• Scanbot: Ally (Professional: Scientist 2 , Explorer 1, Sturdy 1, Resilient 1, Independent, Troubling: Easily Noticed) – basically a scientist teamwork-bonus following you around
  • Taunting Blow: Technique (Exceptional: Reduce damage shifts by 2 to apply “Taunted” aspect to target that can be used either to compel target or as a defensive boost to anyone the target attacks, other than the character.; Situational: Only on Success with Style; Situational: Only with Melee weapon/or/Only with arm-mounted Plasma Blaster)
  • Bruiserbot: Ally (Professional: Fighter 2, Explorer 1, Sturdy 2, Resilient 2, Independent, Troubling: Random Aggro)
  • Spellslinger’s Gate: Technique Focus: +2 to Explorer: Create Advantage – Stunned on Target(s) you either appear next to or which you were next to before you gated away.; Flexible (sort of) Create Advantage roll (less the +2 bonus) also counts as Overcome for character moving to adjacent zone (line of site required); Limited: Once per scene)

And the Assets system doesn’t have to (and shouldn’t) be limited to combat. Assets are a great way to address some of the bonus skills provided by professions, or Wildstar’s trade skills… though some of those might be easier to do with a basic FAE stunt, with no Flaw. (“Because I am a Relic Hunter, I get a +2 to Overcome with Explorer (or: Scientist) when extracting useful resources from otherwise useless/broken Eldan artifacts.”)

A Word about Healing

Several of Wildstar’s “healing” classes focus on creating (or restoring) temporary shields around the targeted character, and I’d focus entirely on that for the Fate version: make Create Advantage rolls to create “Refreshed shields” effects that your ally can invoke for free on their next defense roll, for example. Assets along these lines might allow for a Create Advantage on an ally when you Succeed With Style (and take -2 shifts) on an attack on an adjacent enemy (or vice versa, for the defensive-minded)… or even create a temporary “device” asset on your ally with Sturdy: 2.

One of my favorite Medic abilities (the healing probes) would be something like “Exceptional: affects all friendlies in zone; Sturdy: 2; Limited: Requires Resonators; Situational: Success with Style; Troubling: Angers any enemies in zone (aggro).”

And that’s it

No, seriously, that’s about it. Most of tweaks are in character generation – once you’re playing, it’s pretty much just Fate as-written, and focusing on “tell me what you want to do, and we’ll figure out what to roll later.”

Categories
Game Design Musing Table Top

FATE: The Goddamn Batman

So there are ways to stat out Batman as a starting character. But (a) someone already did that and (b) I need an NPC version of Bats for a game where he’s one of the Big Three and the PCs are playing newly minted players on the super-powered stage.

So basically I started with the idea that Batman is a ‘skills’ character, and his best skills are going to be about 2 better than the best a ‘normal’ super can bring to the table, solo. That gave me a skills pyramid that peaks at “Fantastic” and literally includes every skill in the setting, even “Lore” (used for magic), which Bats understands the theory behind, even though he doesn’t have the requisite mojo (aspects) to cast spells.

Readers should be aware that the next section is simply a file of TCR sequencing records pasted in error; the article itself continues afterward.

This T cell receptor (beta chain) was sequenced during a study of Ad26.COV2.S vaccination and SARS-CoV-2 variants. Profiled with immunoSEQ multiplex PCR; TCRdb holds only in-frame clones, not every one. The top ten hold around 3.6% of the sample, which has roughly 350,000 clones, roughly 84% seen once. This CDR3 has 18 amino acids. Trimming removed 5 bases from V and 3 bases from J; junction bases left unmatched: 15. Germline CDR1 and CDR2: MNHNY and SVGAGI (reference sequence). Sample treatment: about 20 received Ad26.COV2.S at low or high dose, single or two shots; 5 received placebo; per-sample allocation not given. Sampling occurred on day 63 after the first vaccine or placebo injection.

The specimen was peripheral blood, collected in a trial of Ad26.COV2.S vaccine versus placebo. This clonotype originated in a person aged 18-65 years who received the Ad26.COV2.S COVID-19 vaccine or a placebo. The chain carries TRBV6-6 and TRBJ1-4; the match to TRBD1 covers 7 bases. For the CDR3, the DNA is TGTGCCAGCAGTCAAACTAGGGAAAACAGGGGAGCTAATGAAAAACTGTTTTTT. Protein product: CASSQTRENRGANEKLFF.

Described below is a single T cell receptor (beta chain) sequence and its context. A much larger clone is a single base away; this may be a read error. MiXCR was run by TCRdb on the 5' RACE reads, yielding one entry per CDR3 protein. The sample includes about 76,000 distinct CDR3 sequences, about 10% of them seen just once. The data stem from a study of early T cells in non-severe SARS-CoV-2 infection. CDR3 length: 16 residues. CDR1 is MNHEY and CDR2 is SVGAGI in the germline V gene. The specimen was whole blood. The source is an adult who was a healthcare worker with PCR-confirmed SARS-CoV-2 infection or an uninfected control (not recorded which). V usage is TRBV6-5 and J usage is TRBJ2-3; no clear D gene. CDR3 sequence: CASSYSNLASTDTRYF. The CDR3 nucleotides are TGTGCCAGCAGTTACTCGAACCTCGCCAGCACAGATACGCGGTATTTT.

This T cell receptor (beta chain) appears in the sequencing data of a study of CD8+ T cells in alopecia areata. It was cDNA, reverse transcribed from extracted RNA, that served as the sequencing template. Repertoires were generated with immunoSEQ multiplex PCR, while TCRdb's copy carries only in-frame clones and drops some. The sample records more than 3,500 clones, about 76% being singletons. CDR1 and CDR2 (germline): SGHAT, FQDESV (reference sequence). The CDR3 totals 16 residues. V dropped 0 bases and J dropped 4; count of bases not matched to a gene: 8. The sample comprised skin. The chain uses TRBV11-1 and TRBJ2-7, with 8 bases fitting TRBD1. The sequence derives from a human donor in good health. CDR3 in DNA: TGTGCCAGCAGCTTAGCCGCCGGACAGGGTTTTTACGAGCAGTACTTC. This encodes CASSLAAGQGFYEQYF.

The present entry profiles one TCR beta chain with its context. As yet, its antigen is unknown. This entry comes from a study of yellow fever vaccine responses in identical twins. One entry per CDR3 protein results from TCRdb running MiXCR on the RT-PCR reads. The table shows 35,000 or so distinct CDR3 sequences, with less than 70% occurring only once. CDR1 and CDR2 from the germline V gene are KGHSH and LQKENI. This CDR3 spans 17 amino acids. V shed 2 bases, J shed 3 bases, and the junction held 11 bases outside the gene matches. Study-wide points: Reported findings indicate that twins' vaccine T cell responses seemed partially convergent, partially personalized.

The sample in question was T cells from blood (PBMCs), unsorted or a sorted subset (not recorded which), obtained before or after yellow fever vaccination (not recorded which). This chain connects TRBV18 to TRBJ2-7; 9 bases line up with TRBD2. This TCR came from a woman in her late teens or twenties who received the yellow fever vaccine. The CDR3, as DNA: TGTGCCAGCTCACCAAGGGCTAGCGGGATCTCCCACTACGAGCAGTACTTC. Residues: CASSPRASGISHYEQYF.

My personal favorite bit is using the Cover Identity stunt from the new Fate System Toolkit to make Bruce Wayne, and then give Bruce, not Bats, the high Resource skill — Bruce is where the money is, after all.

As for the rest, I basically went with Batman as he’s portrayed in stuff like New World Order and Tower of Babel.

BatmanBatman_0683

Aspects

High Concept: World’s Greatest Detective
Trouble: Bruce Wayne is my mask
Dark Knight
All Those Wonderful Toys
Bats are great survivors

Skills
Fantastic (+6) Investigation
Superb (+5) Stealth, Provoke
Great (+4) Fight, Knowledge, Notice
Good (+3) Athletics, Will, Craft, Shoot
Fair (+2) Physique, Piloting, Drive, Contacts, Survival
Average (+1) Empathy, Burglary, Deceive, Lore, Rapport, Resources

Stunts
Elementary. You can pick apart a lie by analyzing the details. Use Investigate to defend vs. Deceive.
Utility Belt. An array of useful little things. Whenever you need something, you have it, provided it’s not something too unusual (for you) or too large to fit in a pocket, belt pouch, or backpack. When you say you have something, the GM should be likely to agree.
Batcave. Get a +2 to Craft or Knowledge for creating advantages or overcoming obstacles, provided you can access the cave.
Where did he go? You can roll for concealment even when being directly observed, provided any sort of “distraction”-type aspect can be invoked.
Secret Identity (see Cover Identity, FST): Bruce Wayne. [Aspect: Billionaire Playboy. Apex Skill: Resources (plus Deceive, when defending the identity.)]

Categories
Game Design Musing Table Top

Fate Core and Fate Accelerated Pseudo-review